No meal plan? No problem. As freshmen, most people buy meal plans because it is convenient, especially when you are still adjusting to college life. Not having to worry about feeding yourself makes your freshman year much easier, which is important since you are still learning how to balance your schoolwork, extracurricular activities, and social life. Personally, I was not fond of being on an overpriced meal plan so this year I decided to try living without one. Here are my tips on how to survive in college without a meal plan.
The microwave is your new best friend.
When you are short on time and your stomach is growling, microwavable meals will save your life. Although frozen meals and canned soups are usually high in sodium and full of preservatives, the brand Amy’s Kitchen does a good job of producing organic, microwavable meals without any preservatives. I personally love their canned soups, especially the black bean vegetable and cream of mushroom soups. Of course, microwaves aren’t only for heating up premade meals. Why not try making this three-course meal with your microwave?
Learn how to cook.
I mean, you’re going to have to learn eventually, right? Check out these 19 easy recipes every college should know. Not only is cooking for yourself much cheaper than eating in dining halls, but it’s also healthier.
Cook once a week, not daily.
If you are too busy during the week to cook, try setting aside some time on the weekends to cook all your meals for the week. Store your meals in tuperware so that you can easily grab-and-go when you are rushing to class or heat up your meal later during the week.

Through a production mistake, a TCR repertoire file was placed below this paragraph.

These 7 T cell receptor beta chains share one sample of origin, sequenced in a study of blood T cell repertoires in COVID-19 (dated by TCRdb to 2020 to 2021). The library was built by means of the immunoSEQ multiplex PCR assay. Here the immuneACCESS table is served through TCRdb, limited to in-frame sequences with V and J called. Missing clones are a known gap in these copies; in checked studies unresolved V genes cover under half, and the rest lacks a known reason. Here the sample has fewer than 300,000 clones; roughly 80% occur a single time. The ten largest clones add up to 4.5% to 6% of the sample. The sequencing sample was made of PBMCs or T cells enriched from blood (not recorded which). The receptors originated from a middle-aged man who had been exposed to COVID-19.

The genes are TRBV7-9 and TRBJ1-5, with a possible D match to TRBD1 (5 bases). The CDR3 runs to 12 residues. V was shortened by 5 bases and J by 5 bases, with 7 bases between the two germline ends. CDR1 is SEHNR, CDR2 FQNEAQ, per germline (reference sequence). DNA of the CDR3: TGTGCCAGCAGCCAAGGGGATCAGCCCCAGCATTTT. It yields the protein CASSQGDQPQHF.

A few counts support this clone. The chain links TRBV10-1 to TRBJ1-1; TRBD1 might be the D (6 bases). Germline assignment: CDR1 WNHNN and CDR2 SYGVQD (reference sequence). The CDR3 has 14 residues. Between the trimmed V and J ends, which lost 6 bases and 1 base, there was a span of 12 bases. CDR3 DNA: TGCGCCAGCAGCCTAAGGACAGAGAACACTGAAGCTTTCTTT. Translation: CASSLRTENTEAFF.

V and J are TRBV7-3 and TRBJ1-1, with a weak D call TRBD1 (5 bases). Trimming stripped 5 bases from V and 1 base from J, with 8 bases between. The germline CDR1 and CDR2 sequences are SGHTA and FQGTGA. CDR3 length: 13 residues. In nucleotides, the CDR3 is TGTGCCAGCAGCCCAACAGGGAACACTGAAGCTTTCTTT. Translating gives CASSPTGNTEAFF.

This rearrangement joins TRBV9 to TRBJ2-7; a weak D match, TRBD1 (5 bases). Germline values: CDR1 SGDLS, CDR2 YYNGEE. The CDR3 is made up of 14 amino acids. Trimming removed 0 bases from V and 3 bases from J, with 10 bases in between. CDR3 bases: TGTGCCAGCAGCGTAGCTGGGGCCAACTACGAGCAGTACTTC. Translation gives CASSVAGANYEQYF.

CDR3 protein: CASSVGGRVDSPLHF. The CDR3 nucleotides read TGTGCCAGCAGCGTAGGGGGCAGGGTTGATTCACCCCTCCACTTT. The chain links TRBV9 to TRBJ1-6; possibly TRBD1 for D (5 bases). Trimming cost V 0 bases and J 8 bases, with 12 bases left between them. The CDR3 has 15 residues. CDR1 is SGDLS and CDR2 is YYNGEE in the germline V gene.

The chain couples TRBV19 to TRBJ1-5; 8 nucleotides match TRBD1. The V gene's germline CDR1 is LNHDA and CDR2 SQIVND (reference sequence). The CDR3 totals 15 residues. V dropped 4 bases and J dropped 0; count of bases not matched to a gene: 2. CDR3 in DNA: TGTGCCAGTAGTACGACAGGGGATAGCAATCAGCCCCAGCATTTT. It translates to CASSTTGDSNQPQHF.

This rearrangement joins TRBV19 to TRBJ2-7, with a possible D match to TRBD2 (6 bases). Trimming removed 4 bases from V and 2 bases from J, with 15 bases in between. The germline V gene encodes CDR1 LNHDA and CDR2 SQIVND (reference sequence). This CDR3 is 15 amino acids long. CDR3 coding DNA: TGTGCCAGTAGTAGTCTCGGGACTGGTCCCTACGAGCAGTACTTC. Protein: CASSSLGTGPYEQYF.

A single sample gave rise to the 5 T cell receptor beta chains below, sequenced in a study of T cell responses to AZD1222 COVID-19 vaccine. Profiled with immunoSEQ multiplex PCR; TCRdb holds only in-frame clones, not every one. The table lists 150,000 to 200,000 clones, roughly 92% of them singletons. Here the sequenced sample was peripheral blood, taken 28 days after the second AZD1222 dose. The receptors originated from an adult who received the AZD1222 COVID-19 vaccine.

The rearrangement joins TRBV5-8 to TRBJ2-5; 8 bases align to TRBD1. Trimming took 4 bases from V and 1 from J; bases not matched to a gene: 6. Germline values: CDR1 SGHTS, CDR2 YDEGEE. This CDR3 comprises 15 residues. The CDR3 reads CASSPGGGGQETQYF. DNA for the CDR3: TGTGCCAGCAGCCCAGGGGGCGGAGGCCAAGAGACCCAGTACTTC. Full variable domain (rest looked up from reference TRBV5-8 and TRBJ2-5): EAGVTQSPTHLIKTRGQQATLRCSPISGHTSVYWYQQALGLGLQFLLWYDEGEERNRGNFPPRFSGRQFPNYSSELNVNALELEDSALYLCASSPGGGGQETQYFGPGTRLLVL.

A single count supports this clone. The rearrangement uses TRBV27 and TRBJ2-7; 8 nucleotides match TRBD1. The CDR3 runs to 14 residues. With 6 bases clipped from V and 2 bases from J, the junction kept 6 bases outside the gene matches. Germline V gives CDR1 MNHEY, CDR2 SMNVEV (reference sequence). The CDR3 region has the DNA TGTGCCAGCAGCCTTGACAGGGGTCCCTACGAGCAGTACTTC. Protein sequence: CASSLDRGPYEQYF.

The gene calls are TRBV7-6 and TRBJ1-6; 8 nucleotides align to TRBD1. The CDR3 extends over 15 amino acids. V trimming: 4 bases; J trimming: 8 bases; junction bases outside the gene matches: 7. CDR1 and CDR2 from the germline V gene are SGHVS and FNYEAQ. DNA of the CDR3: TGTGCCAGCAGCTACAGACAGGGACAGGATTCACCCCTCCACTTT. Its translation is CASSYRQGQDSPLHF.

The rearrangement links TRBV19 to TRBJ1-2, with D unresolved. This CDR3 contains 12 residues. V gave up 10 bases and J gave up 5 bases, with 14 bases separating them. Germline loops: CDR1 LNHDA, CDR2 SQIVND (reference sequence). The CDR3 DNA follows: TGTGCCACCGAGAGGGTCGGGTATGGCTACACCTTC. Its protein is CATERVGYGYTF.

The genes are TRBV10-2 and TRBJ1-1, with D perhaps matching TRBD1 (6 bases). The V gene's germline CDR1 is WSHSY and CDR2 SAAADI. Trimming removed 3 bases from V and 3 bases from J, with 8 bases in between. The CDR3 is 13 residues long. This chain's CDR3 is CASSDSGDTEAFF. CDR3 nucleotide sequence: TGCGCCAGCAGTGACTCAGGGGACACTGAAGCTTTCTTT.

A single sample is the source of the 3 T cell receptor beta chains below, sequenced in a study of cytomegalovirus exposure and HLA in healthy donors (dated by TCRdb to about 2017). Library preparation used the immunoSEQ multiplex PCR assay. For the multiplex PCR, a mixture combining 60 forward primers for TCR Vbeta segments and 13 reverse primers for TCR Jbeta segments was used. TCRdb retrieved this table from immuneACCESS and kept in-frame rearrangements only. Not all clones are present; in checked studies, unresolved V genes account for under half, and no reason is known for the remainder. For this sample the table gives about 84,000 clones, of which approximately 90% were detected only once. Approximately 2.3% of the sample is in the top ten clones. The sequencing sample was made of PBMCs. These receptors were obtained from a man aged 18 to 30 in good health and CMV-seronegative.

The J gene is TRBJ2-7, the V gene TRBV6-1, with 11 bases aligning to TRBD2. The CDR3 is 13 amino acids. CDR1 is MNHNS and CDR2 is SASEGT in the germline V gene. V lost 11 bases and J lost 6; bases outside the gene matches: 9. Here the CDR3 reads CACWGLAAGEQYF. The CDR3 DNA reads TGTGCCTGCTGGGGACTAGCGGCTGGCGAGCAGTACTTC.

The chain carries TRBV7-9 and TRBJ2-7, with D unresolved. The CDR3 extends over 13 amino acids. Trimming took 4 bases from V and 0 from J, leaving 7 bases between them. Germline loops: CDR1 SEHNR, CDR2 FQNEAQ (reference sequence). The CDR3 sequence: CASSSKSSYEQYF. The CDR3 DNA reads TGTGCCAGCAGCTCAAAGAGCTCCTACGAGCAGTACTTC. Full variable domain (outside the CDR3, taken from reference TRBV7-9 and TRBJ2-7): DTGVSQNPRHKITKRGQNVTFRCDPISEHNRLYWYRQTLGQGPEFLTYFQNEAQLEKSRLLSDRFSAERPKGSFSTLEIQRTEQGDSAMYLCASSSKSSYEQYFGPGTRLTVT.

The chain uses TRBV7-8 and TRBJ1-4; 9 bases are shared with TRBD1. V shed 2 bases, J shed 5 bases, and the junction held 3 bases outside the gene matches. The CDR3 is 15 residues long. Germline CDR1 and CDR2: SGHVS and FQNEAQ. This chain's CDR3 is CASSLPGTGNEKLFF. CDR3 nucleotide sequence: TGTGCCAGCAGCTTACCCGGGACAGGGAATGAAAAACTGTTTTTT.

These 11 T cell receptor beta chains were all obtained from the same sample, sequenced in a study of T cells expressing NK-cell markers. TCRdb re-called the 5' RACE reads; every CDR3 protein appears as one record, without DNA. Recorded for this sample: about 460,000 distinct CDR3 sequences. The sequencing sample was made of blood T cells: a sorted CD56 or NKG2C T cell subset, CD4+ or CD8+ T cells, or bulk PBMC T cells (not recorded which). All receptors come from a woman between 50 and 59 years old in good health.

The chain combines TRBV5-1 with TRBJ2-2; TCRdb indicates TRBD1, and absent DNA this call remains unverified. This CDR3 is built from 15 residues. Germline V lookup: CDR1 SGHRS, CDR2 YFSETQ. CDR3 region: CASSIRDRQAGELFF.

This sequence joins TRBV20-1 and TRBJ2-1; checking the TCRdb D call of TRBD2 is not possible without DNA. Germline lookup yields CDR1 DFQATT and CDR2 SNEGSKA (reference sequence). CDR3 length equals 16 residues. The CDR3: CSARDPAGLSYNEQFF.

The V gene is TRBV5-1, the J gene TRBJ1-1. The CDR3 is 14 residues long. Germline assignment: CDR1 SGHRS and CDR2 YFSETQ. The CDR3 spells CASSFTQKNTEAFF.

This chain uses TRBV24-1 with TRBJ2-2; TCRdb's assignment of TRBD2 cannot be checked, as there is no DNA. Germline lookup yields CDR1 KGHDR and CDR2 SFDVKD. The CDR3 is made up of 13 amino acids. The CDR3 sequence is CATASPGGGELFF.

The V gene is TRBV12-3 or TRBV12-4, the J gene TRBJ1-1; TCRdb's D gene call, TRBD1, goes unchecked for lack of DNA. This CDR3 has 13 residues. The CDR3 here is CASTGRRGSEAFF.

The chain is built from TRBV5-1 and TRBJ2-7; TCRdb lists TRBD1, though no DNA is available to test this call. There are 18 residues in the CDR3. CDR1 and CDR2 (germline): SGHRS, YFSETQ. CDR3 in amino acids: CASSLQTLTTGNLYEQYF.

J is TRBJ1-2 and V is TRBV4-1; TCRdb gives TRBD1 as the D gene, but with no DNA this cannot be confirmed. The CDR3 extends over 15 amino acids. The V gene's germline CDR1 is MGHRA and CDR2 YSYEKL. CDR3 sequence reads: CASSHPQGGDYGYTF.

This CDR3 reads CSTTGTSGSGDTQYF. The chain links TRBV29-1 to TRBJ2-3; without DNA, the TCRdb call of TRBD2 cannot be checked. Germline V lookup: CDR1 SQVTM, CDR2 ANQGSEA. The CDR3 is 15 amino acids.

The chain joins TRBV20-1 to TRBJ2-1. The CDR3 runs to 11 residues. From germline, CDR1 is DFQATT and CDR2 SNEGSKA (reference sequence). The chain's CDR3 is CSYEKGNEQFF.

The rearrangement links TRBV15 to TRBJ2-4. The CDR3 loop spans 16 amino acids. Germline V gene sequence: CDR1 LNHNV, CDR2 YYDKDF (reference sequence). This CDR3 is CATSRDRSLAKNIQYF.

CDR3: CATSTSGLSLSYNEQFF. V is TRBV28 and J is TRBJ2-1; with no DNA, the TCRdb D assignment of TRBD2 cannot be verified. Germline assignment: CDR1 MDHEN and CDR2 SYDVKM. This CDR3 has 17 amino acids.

Have a potluck night with friends.
Getting tired of your usual dinner? Organize a potluck with your friends. It’s a fun way to try different foods and exchange cooking tips with your friends. Not sure what to bring? Try making this easy four-ingredient taco dip or this delicious vegetarian chili.
Buy foods that you eat often in bulk.
Not only will this save money but you also won’t run out of your basic necessities before you have time to head to the grocery store again.
Eating a sandwich for lunch everyday is not that bad.
Be flexible with the food that you have in your mini-fridge. For lunch, I have a sandwich almost everyday because it is easy and fast to prepare. I always make sure I have the basics (bread, cheese, low-sodium deli meats, etc.) but I mix it up by using different vegetables and hummus flavors.
Avoid buying too many perishable items.
Especially items that you do not eat that often. Dairy products and fresh produce generally spoil the fastest, so buy these items in small quantities unless you eat them frequently.
Stock up on healthy (nonperishable) snacks.
Sure, ramen is cheap but it is not doing your health (or waistline) any good. Make sure you are eating a balanced diet, which includes your snacks. Nuts are heart-healthy and convenient. My favorite granola bars are Kind bars because they are gluten-free and all-natural. Greek yogurt is packed with protein and calcium. Raw vegetables taste delicious with hummus. And if you are craving something sweet but healthy, eat some fiberous fruits.
Get your groceries delivered to you.
To busy to go grocery shopping? Find out which grocery-delivery services delivery to your zipcode. Although it is slightly more expensive than grocery shopping yourself, sometimes you simply do not have the time.
Save money when eating at restaurants.
Many restaurants have special deals during certain days of the week and even discounts for students. Also, finding coupons and discounts online is a piece of cake thanks to websites such as Groupon.
Attend free food events on campus.
College is probably the only time in your life when you have (easy) access to free food. Most club events will provide free food, and it doesn’t hurt to check out a club that you never thought about joining. You will meet new people and get free food. What could be better?